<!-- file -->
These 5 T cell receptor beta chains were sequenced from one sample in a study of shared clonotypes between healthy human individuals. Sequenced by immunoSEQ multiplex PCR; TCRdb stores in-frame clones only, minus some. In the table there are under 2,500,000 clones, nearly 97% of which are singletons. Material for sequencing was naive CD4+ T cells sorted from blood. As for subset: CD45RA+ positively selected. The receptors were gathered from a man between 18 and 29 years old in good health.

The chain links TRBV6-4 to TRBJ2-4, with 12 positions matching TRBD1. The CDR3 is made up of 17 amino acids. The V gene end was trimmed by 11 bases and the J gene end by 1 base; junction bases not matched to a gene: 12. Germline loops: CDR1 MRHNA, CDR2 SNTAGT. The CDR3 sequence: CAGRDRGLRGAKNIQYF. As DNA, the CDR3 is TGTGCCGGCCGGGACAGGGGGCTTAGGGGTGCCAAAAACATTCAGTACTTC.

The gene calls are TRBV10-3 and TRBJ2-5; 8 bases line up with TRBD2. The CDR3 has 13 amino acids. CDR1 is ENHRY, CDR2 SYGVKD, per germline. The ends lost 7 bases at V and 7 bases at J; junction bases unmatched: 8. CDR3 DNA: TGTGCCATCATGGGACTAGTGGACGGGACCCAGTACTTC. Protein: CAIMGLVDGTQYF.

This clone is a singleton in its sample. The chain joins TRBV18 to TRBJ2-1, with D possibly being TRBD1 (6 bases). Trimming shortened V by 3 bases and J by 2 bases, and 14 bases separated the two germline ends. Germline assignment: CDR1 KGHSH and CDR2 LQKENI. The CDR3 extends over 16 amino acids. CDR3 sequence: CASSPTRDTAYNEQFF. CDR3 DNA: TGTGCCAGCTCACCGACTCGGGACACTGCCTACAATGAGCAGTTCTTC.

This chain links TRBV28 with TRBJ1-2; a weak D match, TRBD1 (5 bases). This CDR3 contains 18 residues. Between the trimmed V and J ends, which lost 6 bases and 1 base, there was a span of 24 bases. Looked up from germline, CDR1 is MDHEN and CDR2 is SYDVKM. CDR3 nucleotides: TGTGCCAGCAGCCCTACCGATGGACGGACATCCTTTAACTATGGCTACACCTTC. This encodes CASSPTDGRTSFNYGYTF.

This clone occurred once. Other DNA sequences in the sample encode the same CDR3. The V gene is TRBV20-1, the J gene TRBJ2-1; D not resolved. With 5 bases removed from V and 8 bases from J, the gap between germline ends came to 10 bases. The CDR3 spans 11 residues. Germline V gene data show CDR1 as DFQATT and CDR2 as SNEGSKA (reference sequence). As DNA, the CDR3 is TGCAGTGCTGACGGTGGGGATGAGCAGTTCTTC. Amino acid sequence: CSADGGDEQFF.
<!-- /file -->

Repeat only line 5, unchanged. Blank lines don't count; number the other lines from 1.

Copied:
This chain links TRBV28 with TRBJ1-2; a weak D match, TRBD1 (5 bases). This CDR3 contains 18 residues. Between the trimmed V and J ends, which lost 6 bases and 1 base, there was a span of 24 bases. Looked up from germline, CDR1 is MDHEN and CDR2 is SYDVKM. CDR3 nucleotides: TGTGCCAGCAGCCCTACCGATGGACGGACATCCTTTAACTATGGCTACACCTTC. This encodes CASSPTDGRTSFNYGYTF.